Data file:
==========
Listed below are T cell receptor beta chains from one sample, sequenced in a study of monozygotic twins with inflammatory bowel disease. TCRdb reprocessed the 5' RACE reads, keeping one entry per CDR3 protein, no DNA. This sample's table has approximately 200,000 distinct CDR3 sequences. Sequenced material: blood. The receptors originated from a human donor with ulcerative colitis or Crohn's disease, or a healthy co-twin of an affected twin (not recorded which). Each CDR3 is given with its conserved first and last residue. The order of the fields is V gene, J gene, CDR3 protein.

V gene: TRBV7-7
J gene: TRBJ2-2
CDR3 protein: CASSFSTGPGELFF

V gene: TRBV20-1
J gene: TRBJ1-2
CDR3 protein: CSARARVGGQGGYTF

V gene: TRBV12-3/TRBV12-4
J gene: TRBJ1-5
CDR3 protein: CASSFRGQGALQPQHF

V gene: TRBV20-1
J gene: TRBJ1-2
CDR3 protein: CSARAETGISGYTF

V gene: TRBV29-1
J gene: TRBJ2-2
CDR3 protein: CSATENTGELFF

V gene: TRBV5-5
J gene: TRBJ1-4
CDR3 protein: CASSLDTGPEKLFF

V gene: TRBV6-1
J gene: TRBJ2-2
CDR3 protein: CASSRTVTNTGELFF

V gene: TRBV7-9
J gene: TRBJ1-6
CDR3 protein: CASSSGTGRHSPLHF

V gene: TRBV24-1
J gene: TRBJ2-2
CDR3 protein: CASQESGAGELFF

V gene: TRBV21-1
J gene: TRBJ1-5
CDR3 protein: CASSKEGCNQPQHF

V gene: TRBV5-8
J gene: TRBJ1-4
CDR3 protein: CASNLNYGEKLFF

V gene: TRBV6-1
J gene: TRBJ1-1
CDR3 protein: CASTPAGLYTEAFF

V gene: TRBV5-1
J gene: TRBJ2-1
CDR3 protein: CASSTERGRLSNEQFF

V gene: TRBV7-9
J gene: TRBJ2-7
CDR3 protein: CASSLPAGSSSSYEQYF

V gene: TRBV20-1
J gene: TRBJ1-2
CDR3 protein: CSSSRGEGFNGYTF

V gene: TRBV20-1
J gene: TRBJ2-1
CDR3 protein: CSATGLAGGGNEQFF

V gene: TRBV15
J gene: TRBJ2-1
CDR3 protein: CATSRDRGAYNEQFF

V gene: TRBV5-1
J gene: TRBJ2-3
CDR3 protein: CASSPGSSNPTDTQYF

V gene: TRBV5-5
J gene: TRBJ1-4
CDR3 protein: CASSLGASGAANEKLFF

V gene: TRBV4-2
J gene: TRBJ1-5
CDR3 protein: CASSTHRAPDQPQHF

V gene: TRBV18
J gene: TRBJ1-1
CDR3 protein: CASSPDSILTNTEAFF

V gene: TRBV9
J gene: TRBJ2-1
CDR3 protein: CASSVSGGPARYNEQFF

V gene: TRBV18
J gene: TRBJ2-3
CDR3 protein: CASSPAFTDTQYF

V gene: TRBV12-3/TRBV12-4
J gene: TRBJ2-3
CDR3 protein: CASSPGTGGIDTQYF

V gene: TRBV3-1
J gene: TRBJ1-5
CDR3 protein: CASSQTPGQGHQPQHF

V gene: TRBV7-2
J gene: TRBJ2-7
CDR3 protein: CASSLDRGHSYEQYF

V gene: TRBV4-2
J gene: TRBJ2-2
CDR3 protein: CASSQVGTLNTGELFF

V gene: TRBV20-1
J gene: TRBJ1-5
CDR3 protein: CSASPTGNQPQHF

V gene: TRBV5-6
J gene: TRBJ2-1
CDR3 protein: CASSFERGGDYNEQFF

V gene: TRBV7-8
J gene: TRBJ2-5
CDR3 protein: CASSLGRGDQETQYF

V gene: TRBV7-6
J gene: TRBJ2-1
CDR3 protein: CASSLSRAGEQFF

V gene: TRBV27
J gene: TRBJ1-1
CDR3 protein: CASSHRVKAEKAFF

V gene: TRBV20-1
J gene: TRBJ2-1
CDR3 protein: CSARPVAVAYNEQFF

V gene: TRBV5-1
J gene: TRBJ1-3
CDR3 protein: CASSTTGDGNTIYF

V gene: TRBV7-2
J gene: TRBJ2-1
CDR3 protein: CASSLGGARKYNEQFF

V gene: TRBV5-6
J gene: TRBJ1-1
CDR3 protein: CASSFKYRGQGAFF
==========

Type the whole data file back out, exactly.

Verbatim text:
Listed below are T cell receptor beta chains from one sample, sequenced in a study of monozygotic twins with inflammatory bowel disease. TCRdb reprocessed the 5' RACE reads, keeping one entry per CDR3 protein, no DNA. This sample's table has approximately 200,000 distinct CDR3 sequences. Sequenced material: blood. The receptors originated from a human donor with ulcerative colitis or Crohn's disease, or a healthy co-twin of an affected twin (not recorded which). Each CDR3 is given with its conserved first and last residue. The order of the fields is V gene, J gene, CDR3 protein.

V gene: TRBV7-7
J gene: TRBJ2-2
CDR3 protein: CASSFSTGPGELFF

V gene: TRBV20-1
J gene: TRBJ1-2
CDR3 protein: CSARARVGGQGGYTF

V gene: TRBV12-3/TRBV12-4
J gene: TRBJ1-5
CDR3 protein: CASSFRGQGALQPQHF

V gene: TRBV20-1
J gene: TRBJ1-2
CDR3 protein: CSARAETGISGYTF

V gene: TRBV29-1
J gene: TRBJ2-2
CDR3 protein: CSATENTGELFF

V gene: TRBV5-5
J gene: TRBJ1-4
CDR3 protein: CASSLDTGPEKLFF

V gene: TRBV6-1
J gene: TRBJ2-2
CDR3 protein: CASSRTVTNTGELFF

V gene: TRBV7-9
J gene: TRBJ1-6
CDR3 protein: CASSSGTGRHSPLHF

V gene: TRBV24-1
J gene: TRBJ2-2
CDR3 protein: CASQESGAGELFF

V gene: TRBV21-1
J gene: TRBJ1-5
CDR3 protein: CASSKEGCNQPQHF

V gene: TRBV5-8
J gene: TRBJ1-4
CDR3 protein: CASNLNYGEKLFF

V gene: TRBV6-1
J gene: TRBJ1-1
CDR3 protein: CASTPAGLYTEAFF

V gene: TRBV5-1
J gene: TRBJ2-1
CDR3 protein: CASSTERGRLSNEQFF

V gene: TRBV7-9
J gene: TRBJ2-7
CDR3 protein: CASSLPAGSSSSYEQYF

V gene: TRBV20-1
J gene: TRBJ1-2
CDR3 protein: CSSSRGEGFNGYTF

V gene: TRBV20-1
J gene: TRBJ2-1
CDR3 protein: CSATGLAGGGNEQFF

V gene: TRBV15
J gene: TRBJ2-1
CDR3 protein: CATSRDRGAYNEQFF

V gene: TRBV5-1
J gene: TRBJ2-3
CDR3 protein: CASSPGSSNPTDTQYF

V gene: TRBV5-5
J gene: TRBJ1-4
CDR3 protein: CASSLGASGAANEKLFF

V gene: TRBV4-2
J gene: TRBJ1-5
CDR3 protein: CASSTHRAPDQPQHF

V gene: TRBV18
J gene: TRBJ1-1
CDR3 protein: CASSPDSILTNTEAFF

V gene: TRBV9
J gene: TRBJ2-1
CDR3 protein: CASSVSGGPARYNEQFF

V gene: TRBV18
J gene: TRBJ2-3
CDR3 protein: CASSPAFTDTQYF

V gene: TRBV12-3/TRBV12-4
J gene: TRBJ2-3
CDR3 protein: CASSPGTGGIDTQYF

V gene: TRBV3-1
J gene: TRBJ1-5
CDR3 protein: CASSQTPGQGHQPQHF

V gene: TRBV7-2
J gene: TRBJ2-7
CDR3 protein: CASSLDRGHSYEQYF

V gene: TRBV4-2
J gene: TRBJ2-2
CDR3 protein: CASSQVGTLNTGELFF

V gene: TRBV20-1
J gene: TRBJ1-5
CDR3 protein: CSASPTGNQPQHF

V gene: TRBV5-6
J gene: TRBJ2-1
CDR3 protein: CASSFERGGDYNEQFF

V gene: TRBV7-8
J gene: TRBJ2-5
CDR3 protein: CASSLGRGDQETQYF

V gene: TRBV7-6
J gene: TRBJ2-1
CDR3 protein: CASSLSRAGEQFF

V gene: TRBV27
J gene: TRBJ1-1
CDR3 protein: CASSHRVKAEKAFF

V gene: TRBV20-1
J gene: TRBJ2-1
CDR3 protein: CSARPVAVAYNEQFF

V gene: TRBV5-1
J gene: TRBJ1-3
CDR3 protein: CASSTTGDGNTIYF

V gene: TRBV7-2
J gene: TRBJ2-1
CDR3 protein: CASSLGGARKYNEQFF

V gene: TRBV5-6
J gene: TRBJ1-1
CDR3 protein: CASSFKYRGQGAFF